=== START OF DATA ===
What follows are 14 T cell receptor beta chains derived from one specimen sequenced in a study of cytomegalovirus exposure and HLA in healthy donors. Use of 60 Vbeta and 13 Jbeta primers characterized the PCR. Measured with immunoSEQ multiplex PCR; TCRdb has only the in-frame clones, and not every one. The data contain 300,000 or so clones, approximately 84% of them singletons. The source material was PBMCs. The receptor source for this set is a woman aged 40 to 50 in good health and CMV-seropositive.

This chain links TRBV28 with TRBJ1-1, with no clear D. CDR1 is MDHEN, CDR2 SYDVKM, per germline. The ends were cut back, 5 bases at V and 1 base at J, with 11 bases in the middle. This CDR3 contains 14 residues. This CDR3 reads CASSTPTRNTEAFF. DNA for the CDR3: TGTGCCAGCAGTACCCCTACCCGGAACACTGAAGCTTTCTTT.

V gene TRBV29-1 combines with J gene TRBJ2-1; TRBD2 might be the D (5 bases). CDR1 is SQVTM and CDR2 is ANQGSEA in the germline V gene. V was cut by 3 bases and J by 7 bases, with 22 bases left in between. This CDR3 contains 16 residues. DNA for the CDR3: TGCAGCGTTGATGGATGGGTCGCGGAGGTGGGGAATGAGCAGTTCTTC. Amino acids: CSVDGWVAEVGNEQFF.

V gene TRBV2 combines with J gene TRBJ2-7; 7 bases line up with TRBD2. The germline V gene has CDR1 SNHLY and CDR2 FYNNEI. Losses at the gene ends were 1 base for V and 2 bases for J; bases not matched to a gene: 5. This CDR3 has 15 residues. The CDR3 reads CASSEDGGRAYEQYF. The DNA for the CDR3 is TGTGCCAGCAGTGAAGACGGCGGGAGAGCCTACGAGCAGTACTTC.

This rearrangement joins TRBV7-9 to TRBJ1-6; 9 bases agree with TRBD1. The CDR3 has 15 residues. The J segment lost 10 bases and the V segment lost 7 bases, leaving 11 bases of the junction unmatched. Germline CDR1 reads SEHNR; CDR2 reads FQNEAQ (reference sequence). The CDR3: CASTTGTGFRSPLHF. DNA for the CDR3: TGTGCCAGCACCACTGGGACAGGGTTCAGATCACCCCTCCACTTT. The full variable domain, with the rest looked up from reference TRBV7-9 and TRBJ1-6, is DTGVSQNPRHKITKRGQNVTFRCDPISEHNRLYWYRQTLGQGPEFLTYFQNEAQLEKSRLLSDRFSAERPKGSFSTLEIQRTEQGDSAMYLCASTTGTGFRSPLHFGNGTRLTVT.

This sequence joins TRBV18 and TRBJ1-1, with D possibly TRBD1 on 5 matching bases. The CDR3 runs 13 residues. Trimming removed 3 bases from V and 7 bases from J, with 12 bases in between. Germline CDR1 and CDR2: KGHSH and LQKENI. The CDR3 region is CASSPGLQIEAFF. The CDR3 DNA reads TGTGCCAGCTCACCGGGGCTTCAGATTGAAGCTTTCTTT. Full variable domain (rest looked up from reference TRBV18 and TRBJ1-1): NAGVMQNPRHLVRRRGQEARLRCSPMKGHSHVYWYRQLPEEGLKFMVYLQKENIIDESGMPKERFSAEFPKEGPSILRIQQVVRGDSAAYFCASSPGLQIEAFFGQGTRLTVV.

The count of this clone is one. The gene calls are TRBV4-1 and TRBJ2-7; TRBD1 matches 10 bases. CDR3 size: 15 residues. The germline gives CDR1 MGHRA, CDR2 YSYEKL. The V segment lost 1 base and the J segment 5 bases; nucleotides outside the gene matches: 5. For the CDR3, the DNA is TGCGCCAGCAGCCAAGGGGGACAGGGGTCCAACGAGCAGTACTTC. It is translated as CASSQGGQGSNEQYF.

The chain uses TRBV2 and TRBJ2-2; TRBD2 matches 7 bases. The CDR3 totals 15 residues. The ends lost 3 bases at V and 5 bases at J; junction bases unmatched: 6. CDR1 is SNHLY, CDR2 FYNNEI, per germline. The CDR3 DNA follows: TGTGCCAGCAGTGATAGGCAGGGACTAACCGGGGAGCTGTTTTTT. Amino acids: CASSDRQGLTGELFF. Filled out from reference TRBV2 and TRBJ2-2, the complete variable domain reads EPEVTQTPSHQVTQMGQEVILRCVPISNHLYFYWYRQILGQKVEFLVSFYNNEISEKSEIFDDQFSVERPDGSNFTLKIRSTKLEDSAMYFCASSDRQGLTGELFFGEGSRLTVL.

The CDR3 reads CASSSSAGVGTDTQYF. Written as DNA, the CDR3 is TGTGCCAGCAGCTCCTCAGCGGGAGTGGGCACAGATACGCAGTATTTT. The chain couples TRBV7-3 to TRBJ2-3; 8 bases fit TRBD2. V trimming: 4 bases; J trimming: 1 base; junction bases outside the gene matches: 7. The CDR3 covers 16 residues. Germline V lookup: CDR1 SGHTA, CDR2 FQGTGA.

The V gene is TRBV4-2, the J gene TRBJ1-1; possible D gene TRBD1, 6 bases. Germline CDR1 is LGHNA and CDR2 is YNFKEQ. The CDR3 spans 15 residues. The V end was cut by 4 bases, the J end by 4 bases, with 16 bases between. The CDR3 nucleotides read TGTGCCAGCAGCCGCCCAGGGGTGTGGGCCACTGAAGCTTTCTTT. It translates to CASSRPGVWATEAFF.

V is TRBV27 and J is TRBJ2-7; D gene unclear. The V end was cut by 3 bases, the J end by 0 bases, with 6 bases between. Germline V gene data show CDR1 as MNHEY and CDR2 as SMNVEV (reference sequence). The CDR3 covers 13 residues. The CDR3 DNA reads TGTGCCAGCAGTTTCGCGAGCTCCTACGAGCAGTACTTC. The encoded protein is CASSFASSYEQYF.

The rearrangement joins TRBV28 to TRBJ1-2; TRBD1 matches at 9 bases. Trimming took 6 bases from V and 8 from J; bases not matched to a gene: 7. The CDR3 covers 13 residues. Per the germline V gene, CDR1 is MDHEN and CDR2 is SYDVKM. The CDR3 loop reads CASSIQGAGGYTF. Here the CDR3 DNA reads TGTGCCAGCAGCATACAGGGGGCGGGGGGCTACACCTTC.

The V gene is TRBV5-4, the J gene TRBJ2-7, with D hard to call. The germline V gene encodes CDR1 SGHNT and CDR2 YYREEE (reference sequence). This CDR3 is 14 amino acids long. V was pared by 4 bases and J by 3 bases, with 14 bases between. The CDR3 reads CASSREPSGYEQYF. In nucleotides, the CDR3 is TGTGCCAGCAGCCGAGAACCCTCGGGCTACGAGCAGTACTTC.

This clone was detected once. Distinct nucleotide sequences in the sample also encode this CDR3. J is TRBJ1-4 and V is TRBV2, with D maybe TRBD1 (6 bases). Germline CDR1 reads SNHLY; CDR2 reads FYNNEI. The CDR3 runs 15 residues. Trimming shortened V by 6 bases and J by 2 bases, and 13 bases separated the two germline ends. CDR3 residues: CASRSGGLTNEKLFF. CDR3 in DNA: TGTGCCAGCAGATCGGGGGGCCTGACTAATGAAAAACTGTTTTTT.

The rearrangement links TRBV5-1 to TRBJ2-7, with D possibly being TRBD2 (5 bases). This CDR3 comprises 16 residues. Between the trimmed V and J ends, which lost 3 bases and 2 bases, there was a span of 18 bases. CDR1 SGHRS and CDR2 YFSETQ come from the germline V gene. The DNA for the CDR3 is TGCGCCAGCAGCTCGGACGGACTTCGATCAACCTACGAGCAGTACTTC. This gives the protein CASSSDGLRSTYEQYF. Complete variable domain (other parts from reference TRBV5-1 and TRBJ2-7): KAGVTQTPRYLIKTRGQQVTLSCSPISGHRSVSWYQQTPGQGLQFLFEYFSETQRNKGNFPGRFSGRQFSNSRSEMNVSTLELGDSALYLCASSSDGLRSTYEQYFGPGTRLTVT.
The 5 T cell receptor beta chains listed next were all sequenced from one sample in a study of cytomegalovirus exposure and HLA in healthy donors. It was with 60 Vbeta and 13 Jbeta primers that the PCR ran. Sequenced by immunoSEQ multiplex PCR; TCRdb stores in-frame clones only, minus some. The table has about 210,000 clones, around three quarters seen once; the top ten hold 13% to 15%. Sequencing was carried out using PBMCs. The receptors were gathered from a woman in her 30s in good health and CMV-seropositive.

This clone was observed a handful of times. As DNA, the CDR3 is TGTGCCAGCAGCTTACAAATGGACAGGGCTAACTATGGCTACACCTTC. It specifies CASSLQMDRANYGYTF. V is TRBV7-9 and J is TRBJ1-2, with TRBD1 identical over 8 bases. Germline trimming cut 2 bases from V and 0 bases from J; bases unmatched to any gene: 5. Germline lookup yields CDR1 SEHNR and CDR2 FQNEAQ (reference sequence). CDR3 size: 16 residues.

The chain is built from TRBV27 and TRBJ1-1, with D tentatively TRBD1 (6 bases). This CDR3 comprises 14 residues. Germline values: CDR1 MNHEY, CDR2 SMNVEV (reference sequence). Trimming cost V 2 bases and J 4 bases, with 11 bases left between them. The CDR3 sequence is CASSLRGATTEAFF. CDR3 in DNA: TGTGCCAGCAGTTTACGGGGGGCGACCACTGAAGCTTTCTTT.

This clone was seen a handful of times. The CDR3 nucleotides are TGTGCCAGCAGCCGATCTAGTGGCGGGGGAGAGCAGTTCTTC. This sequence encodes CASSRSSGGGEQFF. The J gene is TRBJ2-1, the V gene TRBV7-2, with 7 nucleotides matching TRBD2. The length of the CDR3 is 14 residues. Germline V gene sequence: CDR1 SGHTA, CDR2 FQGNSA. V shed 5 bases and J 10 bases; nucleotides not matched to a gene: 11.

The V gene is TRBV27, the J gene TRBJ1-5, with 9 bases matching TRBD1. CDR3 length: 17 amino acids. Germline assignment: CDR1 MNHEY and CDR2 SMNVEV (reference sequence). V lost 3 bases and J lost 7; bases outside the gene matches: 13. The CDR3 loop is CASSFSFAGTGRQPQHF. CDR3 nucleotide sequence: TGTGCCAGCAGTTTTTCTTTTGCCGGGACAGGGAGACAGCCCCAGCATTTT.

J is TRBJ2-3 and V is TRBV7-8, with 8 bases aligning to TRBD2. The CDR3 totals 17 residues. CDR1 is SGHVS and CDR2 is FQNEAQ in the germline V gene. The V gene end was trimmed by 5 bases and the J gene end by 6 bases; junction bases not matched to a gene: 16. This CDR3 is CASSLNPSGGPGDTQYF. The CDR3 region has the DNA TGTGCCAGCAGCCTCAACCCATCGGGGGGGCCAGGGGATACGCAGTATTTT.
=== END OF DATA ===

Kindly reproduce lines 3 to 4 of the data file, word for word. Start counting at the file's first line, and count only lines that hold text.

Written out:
V gene TRBV29-1 combines with J gene TRBJ2-1; TRBD2 might be the D (5 bases). CDR1 is SQVTM and CDR2 is ANQGSEA in the germline V gene. V was cut by 3 bases and J by 7 bases, with 22 bases left in between. This CDR3 contains 16 residues. DNA for the CDR3: TGCAGCGTTGATGGATGGGTCGCGGAGGTGGGGAATGAGCAGTTCTTC. Amino acids: CSVDGWVAEVGNEQFF.

V gene TRBV2 combines with J gene TRBJ2-7; 7 bases line up with TRBD2. The germline V gene has CDR1 SNHLY and CDR2 FYNNEI. Losses at the gene ends were 1 base for V and 2 bases for J; bases not matched to a gene: 5. This CDR3 has 15 residues. The CDR3 reads CASSEDGGRAYEQYF. The DNA for the CDR3 is TGTGCCAGCAGTGAAGACGGCGGGAGAGCCTACGAGCAGTACTTC.